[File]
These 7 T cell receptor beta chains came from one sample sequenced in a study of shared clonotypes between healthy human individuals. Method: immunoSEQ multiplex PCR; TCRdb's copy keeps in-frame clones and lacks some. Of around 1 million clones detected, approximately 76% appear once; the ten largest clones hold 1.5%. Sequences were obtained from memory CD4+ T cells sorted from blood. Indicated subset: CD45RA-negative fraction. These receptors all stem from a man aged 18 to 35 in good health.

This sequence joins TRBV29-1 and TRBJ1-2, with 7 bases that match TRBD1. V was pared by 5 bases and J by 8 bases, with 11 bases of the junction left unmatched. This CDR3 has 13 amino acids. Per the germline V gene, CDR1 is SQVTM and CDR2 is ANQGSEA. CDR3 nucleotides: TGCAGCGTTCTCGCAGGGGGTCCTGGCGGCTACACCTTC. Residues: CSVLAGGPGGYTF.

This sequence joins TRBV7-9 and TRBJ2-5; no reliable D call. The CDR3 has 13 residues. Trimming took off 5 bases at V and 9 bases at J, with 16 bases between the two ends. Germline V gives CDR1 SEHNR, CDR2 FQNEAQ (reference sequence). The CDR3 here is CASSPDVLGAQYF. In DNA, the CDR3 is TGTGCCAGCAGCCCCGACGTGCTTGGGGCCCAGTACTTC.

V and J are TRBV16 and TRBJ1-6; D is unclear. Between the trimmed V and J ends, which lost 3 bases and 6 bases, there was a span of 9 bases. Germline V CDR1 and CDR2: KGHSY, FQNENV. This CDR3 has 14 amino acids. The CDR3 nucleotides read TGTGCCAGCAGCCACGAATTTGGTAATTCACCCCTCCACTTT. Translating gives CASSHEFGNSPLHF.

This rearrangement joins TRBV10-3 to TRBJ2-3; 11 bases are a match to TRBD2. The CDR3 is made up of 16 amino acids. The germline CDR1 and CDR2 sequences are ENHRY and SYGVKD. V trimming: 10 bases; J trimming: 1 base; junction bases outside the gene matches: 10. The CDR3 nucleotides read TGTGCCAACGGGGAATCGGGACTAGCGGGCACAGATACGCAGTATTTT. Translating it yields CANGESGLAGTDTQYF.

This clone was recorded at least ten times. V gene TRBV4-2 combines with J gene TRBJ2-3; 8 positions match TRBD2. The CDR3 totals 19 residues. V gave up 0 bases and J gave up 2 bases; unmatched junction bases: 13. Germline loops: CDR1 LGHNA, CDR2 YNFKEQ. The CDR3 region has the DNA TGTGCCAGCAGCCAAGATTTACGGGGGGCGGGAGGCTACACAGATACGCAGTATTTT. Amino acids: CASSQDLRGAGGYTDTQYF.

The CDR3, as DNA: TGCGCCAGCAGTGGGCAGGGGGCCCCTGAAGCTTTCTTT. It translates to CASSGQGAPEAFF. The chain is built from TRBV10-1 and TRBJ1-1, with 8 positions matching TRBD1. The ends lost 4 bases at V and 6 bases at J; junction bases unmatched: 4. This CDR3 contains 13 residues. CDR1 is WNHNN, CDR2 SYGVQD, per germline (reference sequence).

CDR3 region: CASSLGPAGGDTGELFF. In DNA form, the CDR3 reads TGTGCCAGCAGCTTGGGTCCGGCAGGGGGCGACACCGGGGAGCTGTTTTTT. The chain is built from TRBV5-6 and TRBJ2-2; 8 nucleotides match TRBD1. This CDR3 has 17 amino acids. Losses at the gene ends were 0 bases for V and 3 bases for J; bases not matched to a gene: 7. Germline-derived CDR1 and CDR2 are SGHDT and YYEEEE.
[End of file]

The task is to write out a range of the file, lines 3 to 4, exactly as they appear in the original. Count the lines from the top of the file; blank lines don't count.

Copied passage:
This sequence joins TRBV7-9 and TRBJ2-5; no reliable D call. The CDR3 has 13 residues. Trimming took off 5 bases at V and 9 bases at J, with 16 bases between the two ends. Germline V gives CDR1 SEHNR, CDR2 FQNEAQ (reference sequence). The CDR3 here is CASSPDVLGAQYF. In DNA, the CDR3 is TGTGCCAGCAGCCCCGACGTGCTTGGGGCCCAGTACTTC.

V and J are TRBV16 and TRBJ1-6; D is unclear. Between the trimmed V and J ends, which lost 3 bases and 6 bases, there was a span of 9 bases. Germline V CDR1 and CDR2: KGHSY, FQNENV. This CDR3 has 14 amino acids. The CDR3 nucleotides read TGTGCCAGCAGCCACGAATTTGGTAATTCACCCCTCCACTTT. Translating gives CASSHEFGNSPLHF.